Tools of the trade

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Whilst fire extinguishers have remained similar in design and operation over the years, there are still quite an assortment of tools and spares needed to carry out competent servicing.

Based on the order of checks in BS5306-3 let’s look at what an extinguisher technician’s toolbox should contain:

  • Cleaning cloths and solution: Prior to carrying out a detailed examination of the exterior of the extinguisher, it should be cleaned off first to help identify corrosion, dents, gouges etc.  Also check that the instructions are legible and include English.
  • Gauge testers: Pressure gauges have to be checked for function and free movement of the needle (a visual check is not enough – the user should already be doing this regularly themselves). Different types of gauge require different tools to use in their test holes;

-          Pump tester: For Mija type gauges and can be used on Wika gauges

-          Needle tester: For Wika type gauges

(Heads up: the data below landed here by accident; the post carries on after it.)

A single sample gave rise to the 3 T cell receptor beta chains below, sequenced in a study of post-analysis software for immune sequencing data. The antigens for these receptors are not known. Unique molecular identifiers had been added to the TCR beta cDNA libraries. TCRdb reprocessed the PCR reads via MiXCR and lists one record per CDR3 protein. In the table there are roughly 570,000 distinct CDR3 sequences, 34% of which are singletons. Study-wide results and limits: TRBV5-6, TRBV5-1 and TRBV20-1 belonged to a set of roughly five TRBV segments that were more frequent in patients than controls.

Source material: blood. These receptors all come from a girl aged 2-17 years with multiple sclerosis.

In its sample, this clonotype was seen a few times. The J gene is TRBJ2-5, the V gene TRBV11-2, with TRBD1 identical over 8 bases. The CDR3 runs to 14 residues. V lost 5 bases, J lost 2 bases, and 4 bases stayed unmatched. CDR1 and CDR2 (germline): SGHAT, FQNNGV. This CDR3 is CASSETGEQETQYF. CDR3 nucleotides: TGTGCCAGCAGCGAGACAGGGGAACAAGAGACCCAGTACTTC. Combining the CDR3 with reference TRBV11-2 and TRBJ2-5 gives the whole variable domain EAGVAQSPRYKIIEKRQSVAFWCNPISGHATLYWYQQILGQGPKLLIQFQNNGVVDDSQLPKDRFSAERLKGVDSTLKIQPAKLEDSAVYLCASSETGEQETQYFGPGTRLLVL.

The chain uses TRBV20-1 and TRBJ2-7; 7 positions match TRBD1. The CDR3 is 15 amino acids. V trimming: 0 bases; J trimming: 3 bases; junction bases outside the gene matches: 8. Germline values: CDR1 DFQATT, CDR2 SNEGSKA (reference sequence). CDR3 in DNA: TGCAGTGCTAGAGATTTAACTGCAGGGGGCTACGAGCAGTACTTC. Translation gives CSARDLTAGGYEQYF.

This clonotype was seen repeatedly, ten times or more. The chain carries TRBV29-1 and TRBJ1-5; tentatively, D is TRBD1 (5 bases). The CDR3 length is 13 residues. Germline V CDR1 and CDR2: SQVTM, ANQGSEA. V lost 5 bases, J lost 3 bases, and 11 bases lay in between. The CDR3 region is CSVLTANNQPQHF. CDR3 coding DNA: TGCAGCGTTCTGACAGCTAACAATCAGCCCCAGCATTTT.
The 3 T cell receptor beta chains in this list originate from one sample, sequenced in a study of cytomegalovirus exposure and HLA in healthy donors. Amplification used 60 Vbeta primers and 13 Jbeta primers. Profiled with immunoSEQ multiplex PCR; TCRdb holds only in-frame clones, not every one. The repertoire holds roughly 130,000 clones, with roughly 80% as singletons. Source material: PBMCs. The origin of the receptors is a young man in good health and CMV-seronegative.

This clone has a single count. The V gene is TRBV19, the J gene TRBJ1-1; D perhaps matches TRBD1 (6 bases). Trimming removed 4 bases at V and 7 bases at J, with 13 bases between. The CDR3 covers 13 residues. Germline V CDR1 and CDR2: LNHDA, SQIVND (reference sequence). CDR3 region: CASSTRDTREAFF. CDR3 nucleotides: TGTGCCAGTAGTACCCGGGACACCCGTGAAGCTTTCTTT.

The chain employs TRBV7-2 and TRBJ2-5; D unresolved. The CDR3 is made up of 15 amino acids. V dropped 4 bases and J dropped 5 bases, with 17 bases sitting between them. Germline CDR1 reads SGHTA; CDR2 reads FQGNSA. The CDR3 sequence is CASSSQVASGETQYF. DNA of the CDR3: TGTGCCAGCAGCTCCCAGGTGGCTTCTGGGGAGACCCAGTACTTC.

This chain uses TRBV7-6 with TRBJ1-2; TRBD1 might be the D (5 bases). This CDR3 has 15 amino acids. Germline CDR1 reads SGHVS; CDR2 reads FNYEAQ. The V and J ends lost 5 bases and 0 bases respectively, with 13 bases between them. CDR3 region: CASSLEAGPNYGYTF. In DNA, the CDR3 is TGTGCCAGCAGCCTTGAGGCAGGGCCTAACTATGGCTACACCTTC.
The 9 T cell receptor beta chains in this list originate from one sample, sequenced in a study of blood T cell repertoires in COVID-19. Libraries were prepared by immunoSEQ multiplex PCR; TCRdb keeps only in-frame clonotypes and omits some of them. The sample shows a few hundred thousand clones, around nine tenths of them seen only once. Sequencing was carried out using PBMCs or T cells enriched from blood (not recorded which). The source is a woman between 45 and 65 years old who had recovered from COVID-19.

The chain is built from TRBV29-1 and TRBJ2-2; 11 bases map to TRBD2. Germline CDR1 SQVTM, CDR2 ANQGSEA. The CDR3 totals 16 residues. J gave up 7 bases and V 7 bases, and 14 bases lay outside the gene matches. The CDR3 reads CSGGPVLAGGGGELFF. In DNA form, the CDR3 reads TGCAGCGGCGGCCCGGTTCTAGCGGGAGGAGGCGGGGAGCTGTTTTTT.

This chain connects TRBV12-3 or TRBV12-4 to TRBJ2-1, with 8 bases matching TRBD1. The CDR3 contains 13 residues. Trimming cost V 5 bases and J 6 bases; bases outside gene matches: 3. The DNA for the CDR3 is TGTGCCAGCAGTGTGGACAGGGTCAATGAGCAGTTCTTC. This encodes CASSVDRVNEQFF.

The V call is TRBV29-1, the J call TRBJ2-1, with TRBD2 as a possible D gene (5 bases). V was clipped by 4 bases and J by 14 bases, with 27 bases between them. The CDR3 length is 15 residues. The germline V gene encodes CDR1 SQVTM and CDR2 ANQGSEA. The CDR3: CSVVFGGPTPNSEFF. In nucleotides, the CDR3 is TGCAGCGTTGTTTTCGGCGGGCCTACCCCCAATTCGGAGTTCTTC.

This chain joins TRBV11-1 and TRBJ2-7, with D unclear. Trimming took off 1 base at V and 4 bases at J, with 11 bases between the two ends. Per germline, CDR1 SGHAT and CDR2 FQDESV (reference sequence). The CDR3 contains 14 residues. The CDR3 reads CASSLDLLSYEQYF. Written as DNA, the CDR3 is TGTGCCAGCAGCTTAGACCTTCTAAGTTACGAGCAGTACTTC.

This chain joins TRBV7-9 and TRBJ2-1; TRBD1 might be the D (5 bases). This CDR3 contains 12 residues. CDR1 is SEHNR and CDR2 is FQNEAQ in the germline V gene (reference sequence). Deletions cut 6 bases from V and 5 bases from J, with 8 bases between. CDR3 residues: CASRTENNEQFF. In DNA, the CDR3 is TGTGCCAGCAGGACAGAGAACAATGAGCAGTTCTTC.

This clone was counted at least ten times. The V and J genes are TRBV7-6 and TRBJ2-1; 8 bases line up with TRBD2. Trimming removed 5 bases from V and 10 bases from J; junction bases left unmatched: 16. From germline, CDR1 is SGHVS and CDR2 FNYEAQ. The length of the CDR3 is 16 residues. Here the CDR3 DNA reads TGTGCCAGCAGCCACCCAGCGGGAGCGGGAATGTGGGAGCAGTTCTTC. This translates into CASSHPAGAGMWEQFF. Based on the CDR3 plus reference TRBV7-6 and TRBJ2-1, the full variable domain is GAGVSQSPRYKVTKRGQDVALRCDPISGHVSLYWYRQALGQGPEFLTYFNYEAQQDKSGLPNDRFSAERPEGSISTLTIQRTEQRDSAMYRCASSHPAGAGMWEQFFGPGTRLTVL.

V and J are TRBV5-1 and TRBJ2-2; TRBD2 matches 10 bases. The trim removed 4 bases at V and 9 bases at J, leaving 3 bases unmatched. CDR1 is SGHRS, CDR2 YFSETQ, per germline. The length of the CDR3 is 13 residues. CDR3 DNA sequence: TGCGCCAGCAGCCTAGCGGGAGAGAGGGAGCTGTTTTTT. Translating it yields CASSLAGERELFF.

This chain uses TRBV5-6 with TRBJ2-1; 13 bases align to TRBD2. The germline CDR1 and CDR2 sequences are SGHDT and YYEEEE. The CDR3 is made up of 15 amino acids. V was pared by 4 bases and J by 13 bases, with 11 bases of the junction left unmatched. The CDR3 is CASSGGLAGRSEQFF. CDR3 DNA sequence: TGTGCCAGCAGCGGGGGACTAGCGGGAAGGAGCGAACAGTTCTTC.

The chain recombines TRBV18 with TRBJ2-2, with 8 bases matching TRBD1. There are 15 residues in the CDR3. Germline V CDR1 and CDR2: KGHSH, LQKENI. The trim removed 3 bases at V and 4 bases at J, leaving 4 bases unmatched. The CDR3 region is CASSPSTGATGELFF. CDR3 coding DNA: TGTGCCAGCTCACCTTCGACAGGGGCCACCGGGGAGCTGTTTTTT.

-          Magnetic tester: For magnetic gauges used by one manufacturer







  • Gauge dots: Pressure gauges have access holes for test equipment, which are sealed with a clear adhesive cover when new. As this has to be removed to use the tester, it needs to be re-sealed in order to prevent contamination. Small adhesive gauge dots should be used for this, usually dated with the year of test and/or colour coded for the year of service.
  •  Weighing equipment: On all extinguishers, regardless of type, the complete mass of the extinguisher should be checked to ensure there isn’t a loss of 10% or more of the contents mass (so a 2kg CO2 total weight should not drop more than 0.2kg from its commissioning total weight, a 6-litre foam should not drop more than 0.6kg, etc).

In addition, cartridge operated extinguishers should have the cartridge removed and weighed using digital scales (battery operated for field use and mains for workshop use) as these are more accurate than a spring balance and can easily be calibrated for continued use.

  • Opening up the extinguisher and removing the hose and horn: Cartridge extinguishers have to be opened annually to weigh the cartridge and inspect the media and interior of the cylinder, so the correct equipment is needed. Also, similar equipment is needed to open up stored pressure extinguishers (other than CO2) for recharging after use or Extended Service. Hoses and horns also have to be removed so they can be blown down to check for obstruction:

-          Strap wrench: Helps steady the extinguisher to exert enough force to loosen the head, normally used for field disassembly